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***All content copyright protected 2015 © Bryan Lowry / lavapix.com All rights reserved worldwide***

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Photo licensing, BryanLowry@lavapix.com.

Prints #357c and #358c can also be purchased locally at Krazy About Kona in the Kona Inn Shopping Village. 75-5744 Ali’i Drive. Two shops south of the Kona Inn Restaurant.

Now for my usual warning.

Stay away from Pu’u O’o vent as its extremely unstable and there’s nothing to see anyway. The vent is constantly filled with thick fumes obscuring any possible views into the vent. Toxic fumes regularly surround the vent too. Visit Jaggar Museum and enjoy being able to view the distant lava lake safely and conveniently. Leave the drone home as national parks are a “No fly zone”.

Aloha, Bryan Lowry lavapix.com All content is copyright protected ©Bryan Lowry/lavapix.com. Use without my permission is prohibited. All rights reserved.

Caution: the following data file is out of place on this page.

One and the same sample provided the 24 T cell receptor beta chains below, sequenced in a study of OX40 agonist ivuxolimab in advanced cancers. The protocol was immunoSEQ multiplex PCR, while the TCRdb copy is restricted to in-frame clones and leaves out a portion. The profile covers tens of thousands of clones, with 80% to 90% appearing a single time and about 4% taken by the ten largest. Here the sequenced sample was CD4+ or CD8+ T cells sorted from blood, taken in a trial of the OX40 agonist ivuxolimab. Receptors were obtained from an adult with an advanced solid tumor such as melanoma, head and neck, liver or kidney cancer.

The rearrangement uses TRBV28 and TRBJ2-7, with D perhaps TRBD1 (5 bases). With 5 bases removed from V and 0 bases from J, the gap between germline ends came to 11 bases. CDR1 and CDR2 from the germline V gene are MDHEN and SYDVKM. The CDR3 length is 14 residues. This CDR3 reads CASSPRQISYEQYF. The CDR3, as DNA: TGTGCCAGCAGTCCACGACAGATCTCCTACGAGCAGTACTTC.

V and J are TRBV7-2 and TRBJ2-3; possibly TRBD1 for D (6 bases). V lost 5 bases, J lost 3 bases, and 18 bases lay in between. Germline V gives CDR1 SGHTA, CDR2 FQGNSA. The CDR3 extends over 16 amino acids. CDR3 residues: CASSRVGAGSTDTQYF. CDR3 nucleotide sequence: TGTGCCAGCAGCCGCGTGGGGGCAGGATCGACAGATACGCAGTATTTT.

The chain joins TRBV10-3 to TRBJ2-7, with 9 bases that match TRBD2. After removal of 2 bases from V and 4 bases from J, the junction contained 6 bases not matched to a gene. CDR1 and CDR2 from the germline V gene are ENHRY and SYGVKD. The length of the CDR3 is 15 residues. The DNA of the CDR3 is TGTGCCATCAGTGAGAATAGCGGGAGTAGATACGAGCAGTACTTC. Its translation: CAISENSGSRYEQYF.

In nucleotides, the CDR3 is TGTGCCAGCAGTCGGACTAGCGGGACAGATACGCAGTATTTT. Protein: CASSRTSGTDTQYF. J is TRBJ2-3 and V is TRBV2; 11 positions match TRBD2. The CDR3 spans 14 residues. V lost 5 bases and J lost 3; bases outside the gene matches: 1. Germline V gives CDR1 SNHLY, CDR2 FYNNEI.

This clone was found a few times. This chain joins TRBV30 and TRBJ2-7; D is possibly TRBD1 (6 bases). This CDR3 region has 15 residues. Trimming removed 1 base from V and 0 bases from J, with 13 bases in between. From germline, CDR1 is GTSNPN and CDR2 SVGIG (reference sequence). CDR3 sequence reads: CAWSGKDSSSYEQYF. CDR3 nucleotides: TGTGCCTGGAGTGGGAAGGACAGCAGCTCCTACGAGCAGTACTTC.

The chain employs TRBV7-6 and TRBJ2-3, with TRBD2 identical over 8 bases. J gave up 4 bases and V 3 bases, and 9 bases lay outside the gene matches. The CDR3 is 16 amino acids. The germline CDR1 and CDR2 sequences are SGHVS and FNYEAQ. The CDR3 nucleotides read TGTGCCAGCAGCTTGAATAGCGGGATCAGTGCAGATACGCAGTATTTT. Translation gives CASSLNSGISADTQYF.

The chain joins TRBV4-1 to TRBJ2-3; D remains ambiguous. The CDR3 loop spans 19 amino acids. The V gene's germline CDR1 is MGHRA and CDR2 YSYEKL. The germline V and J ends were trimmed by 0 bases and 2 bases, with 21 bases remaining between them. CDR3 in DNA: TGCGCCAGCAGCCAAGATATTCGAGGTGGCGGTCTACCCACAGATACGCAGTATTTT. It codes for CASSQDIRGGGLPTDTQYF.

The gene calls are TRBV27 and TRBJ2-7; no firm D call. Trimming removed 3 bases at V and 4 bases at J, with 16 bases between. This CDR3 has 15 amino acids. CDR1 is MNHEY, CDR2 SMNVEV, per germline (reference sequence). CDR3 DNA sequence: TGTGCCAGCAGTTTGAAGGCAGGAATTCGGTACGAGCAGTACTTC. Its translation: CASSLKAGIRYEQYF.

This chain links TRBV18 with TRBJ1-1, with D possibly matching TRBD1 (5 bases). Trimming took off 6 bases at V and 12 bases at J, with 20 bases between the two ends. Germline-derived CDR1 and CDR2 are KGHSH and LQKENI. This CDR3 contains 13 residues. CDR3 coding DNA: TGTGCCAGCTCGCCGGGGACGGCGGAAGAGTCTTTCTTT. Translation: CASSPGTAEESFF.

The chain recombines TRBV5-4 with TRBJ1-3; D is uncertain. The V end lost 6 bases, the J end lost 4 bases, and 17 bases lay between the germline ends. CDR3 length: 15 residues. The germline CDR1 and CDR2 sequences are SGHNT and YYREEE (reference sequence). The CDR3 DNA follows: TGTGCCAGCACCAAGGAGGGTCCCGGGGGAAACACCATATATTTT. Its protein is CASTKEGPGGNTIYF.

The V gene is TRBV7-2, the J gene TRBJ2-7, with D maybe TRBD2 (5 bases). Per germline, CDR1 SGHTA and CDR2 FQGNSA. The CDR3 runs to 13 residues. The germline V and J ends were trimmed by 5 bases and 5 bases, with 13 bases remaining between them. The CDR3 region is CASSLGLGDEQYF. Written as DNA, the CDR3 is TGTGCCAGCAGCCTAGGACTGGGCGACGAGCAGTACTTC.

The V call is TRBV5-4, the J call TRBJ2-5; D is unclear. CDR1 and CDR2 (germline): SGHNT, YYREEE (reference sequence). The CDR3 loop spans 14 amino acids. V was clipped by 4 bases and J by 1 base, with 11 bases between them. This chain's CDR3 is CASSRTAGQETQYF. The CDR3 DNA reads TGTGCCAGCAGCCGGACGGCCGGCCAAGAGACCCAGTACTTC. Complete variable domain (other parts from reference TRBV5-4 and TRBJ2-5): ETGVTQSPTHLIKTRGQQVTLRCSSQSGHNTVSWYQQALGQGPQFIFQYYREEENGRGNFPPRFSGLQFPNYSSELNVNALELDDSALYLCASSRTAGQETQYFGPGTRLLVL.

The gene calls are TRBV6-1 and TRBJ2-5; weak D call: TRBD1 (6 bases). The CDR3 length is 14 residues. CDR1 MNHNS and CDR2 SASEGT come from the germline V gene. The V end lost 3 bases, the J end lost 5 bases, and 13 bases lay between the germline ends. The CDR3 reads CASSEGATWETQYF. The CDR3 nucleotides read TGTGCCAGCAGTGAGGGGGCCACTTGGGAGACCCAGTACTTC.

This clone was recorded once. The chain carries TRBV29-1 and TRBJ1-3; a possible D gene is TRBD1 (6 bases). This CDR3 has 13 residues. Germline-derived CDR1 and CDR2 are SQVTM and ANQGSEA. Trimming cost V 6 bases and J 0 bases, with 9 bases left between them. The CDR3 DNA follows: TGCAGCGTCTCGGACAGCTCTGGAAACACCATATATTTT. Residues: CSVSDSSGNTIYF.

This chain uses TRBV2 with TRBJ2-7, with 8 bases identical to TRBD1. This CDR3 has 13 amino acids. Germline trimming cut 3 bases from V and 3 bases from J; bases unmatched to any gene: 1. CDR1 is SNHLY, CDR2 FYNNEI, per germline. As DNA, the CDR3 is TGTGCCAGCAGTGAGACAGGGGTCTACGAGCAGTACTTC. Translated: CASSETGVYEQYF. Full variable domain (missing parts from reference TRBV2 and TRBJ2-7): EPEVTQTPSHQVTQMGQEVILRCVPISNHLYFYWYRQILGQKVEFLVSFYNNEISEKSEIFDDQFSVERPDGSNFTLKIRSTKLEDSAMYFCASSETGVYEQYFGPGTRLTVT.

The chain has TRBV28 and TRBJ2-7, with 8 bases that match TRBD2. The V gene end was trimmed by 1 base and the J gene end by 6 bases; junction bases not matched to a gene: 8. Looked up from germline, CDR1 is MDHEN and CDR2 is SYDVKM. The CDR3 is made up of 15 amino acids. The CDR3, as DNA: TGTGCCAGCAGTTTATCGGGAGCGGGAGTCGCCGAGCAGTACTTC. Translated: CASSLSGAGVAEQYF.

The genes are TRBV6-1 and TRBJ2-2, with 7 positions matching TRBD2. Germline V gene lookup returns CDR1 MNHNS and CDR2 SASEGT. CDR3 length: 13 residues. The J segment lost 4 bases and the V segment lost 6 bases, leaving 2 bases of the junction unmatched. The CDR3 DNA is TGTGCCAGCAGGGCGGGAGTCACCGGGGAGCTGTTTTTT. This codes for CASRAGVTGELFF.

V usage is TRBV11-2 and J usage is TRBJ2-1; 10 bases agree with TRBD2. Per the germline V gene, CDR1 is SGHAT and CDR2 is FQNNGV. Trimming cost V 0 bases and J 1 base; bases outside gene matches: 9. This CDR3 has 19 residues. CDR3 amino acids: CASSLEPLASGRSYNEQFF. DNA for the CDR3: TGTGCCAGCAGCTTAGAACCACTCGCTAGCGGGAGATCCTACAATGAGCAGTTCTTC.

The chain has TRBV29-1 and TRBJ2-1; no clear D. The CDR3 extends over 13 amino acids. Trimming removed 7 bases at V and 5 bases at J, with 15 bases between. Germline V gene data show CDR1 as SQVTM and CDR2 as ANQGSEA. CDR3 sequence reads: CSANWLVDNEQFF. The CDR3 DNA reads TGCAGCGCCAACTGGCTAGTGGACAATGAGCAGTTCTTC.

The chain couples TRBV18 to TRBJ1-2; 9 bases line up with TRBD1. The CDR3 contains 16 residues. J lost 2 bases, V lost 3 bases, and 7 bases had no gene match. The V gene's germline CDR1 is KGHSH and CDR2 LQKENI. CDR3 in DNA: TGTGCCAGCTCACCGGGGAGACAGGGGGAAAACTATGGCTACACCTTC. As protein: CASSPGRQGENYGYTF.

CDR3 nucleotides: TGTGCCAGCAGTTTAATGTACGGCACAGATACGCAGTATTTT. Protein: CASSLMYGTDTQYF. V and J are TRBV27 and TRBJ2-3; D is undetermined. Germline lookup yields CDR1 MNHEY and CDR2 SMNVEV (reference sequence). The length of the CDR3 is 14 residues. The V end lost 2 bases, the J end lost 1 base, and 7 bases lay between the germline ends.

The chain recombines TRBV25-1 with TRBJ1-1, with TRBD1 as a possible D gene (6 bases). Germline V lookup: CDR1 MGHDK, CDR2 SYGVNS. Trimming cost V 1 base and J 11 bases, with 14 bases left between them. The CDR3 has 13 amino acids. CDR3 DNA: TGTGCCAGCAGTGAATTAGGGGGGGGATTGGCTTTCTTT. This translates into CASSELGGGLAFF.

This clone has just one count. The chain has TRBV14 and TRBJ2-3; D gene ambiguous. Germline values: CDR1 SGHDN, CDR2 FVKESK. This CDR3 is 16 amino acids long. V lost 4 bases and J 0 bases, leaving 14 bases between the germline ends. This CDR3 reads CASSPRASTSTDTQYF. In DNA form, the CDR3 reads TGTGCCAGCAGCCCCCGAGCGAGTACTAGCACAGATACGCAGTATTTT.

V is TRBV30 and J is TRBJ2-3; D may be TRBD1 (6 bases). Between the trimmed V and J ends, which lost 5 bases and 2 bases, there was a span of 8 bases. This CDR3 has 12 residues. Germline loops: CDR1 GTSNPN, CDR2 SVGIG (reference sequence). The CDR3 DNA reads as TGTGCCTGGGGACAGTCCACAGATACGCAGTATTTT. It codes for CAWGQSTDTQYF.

8-17-11 Kau Desert


Had to make a trip to the Volcano Art Center to re-stock my prints so, I decided to do some exploring at the Kau Desert. Could have mailed them but, I really wanted to do a hike. A long time friend met me there and we set out via the Mauna Iki trail passing through the 1790 foot prints area. These are foot prints that have been preserved in the fragile layer of ash from that¬†ancient¬†summit explosion. Erosion has taken its toll on them. Images from a hike 4 years ago can be seen here. Our destination was the Crater cone and the Twin pits. We explored along the way. It was roughly 12 miles round trip. As always the desert lived up to its name with searing heat and blustery winds. On occasion the summit eruptions plume would come near us and even over us for a¬†brief¬†period. I had my¬†respirator¬†if but, it wasn’t needed. It was like we had a¬†force-field¬†over us as the plume would rise high into the sky and then back down again well to the west. This entire area is dominated by mostly ancient lava flows and some 1970’s lava flows. Lots of ash layer from 1790 and pockets of thick and long Pele’s hair. Some was up to 3′ in length.

What is Pele’s hair? A description from the USGS site. (A single strand, with a diameter of less than 0.5 mm, may be as long as 2 m. Named for Pele, the Hawaiian goddess of fire, Pele’s hair is formed from lava fountains and rapidly moving lava flows (for example, lava cascading over a cliff).